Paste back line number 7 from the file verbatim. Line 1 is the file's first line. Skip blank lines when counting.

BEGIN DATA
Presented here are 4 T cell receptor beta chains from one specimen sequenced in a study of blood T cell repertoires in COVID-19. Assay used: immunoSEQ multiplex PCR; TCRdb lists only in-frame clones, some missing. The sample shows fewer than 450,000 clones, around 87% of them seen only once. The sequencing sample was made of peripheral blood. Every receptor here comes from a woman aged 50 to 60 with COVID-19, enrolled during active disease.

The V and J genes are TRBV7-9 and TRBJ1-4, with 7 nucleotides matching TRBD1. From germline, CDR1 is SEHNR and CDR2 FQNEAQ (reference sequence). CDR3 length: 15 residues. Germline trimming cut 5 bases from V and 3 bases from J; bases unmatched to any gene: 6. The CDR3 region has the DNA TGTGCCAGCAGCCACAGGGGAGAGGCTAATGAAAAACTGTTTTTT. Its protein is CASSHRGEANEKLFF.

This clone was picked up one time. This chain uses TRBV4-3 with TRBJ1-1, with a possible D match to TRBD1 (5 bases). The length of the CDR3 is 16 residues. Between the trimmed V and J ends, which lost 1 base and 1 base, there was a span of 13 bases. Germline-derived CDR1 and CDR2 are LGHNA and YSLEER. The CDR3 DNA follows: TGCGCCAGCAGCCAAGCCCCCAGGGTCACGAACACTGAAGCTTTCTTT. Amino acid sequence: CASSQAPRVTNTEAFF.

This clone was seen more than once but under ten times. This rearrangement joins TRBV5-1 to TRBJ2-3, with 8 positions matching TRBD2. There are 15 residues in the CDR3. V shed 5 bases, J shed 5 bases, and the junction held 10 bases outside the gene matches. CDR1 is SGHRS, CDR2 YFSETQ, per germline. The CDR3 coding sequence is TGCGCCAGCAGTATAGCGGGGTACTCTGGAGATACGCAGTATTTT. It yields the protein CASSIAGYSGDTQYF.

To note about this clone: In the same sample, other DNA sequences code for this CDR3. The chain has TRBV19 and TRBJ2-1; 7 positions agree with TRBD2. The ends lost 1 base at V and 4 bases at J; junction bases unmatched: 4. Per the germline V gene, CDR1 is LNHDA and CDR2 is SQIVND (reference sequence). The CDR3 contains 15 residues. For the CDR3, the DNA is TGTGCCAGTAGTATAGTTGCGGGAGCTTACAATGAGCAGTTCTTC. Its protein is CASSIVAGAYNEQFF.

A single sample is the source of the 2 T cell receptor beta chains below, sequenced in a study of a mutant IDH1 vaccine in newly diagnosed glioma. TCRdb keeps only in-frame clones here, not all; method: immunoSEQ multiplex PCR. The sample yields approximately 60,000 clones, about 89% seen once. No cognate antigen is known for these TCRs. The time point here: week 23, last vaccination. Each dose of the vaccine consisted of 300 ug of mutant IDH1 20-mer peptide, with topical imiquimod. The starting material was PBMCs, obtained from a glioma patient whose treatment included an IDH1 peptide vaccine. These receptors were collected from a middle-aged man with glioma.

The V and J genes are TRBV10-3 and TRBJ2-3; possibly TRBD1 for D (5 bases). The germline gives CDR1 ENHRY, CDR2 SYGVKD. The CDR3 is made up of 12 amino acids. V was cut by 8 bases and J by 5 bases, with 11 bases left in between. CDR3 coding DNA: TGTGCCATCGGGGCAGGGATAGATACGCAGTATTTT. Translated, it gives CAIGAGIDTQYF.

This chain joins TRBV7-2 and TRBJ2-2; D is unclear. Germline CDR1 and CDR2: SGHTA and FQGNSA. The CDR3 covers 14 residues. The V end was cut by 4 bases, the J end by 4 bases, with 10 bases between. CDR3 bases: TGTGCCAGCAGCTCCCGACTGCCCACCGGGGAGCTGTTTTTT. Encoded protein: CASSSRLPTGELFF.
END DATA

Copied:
The V and J genes are TRBV10-3 and TRBJ2-3; possibly TRBD1 for D (5 bases). The germline gives CDR1 ENHRY, CDR2 SYGVKD. The CDR3 is made up of 12 amino acids. V was cut by 8 bases and J by 5 bases, with 11 bases left in between. CDR3 coding DNA: TGTGCCATCGGGGCAGGGATAGATACGCAGTATTTT. Translated, it gives CAIGAGIDTQYF.